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White Bizango
Stephen Gallagher
Bantam/Spectra, 370 pages

Stephen Gallagher
When Stephen Gallagher published his novel Oktober in 1987 it was to be his temporary farewell to genre fiction, at least as far as his readers were concerned. Never a writer to remain in one place for very long, Gallagher used the early part of his full-time career to examine supernatural horror (Valley of Lights), Northern European legends (Follower), dystopic science fiction (the novelization of his own radio serial, The Last Rose of Summer), and techno-horror (in Chimera). Oktober appeared, and here was Gallagher's murkiest and probably most ambitious novel at that juncture. A Kafka-esque tale of a man literally in the wrong place at the wrong time, Oktober is a tale of chemical malpractice on a continental scale, dealing as it does with a drug which unleashes the collective subconscious. The unfortunate protagonist is experimented on and afterwards persecuted, not least in the hallucinogenic scenes in the Nightmare Country. The book went on to out-sell even the successful Valley of Lights. But Stephen Gallagher was not resting on his laurels. He published mainstream thrillers for a while, although some of the material he presented during this time had been written earlier.

Stephen Gallagher Website
ISFDB Bibliography
SF Site Interview: Stephen Gallagher

Past Feature Reviews
A review by William Thompson

White Bizango Another crime novel set in Louisiana with magical overtones, Stephen Gallagher's White Bizango refers to: "A secret society of practitioners who operate outside of accepted vodoun practice, often performing harmful services for their clients in exchange for payment." In this case the practitioner is a white convict, a con man who uses his knowledge of voodoo to fleece the rich and gullible, especially through the use of a poison that simulates death. Blending elements reminiscent of the folksy procedurals of James Lee Burke with the occult horrors of Lucius Shepard amongst others, Gallagher attempts to capture the best of both in this short novel, turning in a well-crafted if lackluster effort.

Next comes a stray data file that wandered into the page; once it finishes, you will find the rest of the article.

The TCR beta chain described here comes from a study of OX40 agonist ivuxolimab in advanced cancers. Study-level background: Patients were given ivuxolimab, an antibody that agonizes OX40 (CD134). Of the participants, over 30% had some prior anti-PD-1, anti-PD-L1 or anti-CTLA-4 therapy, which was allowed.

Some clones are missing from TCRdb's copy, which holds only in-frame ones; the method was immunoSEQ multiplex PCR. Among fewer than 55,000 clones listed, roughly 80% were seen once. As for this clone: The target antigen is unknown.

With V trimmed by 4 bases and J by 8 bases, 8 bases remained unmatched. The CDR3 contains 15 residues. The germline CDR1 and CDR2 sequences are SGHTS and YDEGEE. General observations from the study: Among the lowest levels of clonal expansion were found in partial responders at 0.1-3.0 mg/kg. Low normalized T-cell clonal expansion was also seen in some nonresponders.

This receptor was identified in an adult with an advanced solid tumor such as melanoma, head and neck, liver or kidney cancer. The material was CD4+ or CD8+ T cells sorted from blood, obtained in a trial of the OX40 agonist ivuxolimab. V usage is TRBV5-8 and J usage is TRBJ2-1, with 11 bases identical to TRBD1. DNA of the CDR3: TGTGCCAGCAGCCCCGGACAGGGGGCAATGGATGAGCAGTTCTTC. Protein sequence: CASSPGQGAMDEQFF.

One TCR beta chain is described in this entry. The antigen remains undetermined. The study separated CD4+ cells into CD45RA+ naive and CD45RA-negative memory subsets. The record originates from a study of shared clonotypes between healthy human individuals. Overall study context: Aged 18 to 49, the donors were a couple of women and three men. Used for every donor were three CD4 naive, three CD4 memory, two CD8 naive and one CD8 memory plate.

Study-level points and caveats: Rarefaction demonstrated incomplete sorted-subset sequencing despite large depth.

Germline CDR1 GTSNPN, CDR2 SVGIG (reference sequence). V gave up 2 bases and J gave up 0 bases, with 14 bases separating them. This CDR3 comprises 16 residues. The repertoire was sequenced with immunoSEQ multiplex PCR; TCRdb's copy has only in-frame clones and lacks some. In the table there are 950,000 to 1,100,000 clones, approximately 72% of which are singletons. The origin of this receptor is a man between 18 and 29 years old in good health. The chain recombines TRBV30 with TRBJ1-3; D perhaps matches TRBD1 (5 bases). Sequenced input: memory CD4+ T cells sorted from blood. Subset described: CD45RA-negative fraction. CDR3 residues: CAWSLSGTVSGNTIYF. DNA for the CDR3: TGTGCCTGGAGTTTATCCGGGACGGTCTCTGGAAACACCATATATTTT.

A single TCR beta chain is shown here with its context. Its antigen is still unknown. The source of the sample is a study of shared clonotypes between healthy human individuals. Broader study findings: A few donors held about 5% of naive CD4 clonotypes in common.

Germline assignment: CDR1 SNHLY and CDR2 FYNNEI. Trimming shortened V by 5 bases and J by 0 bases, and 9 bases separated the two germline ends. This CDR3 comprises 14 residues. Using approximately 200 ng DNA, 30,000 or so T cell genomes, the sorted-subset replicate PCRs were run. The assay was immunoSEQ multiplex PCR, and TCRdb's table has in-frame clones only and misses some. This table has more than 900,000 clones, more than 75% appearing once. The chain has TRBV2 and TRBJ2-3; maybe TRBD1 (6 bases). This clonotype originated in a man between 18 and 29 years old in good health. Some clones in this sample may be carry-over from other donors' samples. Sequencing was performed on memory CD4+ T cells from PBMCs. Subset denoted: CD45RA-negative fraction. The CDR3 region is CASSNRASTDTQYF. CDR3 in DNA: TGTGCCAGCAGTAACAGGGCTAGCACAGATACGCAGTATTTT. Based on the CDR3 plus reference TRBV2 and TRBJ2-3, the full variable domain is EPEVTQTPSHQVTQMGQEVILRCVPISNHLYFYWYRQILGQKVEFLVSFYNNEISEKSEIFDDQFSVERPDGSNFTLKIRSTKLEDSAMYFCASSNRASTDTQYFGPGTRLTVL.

In his introduction Mojo storyteller Joe Lansdale suggests "Voodoo-Hoodoo Be Cookin'." However this story rarely gets beyond a slow boil. Starting out well enough with a kidnapping and paralysis of the protagonist that leads to a horrific scene in a morgue, the story soon backs away from its more gripping entrance to dwell upon characterization and novelties of setting. The plot is neither mysterious nor exciting, and the horror elements rarely, after the opening chapters, achieve a sense of dread. Instead the narrative devolves into a step-by-step procedural whose only real merits exist in an identification with its lead character, a sympathy and interest which for me never took place. We've seen this type of hero all too often before: the cynical detective undergoing a divorce, reexamining his life and alienated in his social role yet able to fit in with the grittier proletariat he associates with. The basic setting and premise are familiar, and after years of detective novels, some of which have incorporated elements of witchcraft and the occult, especially whenever set in Louisiana, another tale doing the same is unlikely to raise much of a stir.

I've never read any of Gallagher's previous work, but this novel never frees itself from the tired traditions which it follows.

Copyright © 2003 William Thompson

William Thompson is a regular contributor to SF Site and Interzone magazine. His reviews have also appeared in Revolution Science Fiction and Locus Online. In addition to his own writing, he possesses an MLS degree in Special Collections, and serves as an advisor to the Lilly Library for their collection of fantasy and science fiction. He is currently working with scifi/fantasy bibliographer Hal Hall, at the Cushing Collection at Texas A&M on the Moorcock manuscripts, and is a contributor to the forthcoming Encyclopedia of Themes in Science Fiction and Fantasy, edited by Gary Westfahl.

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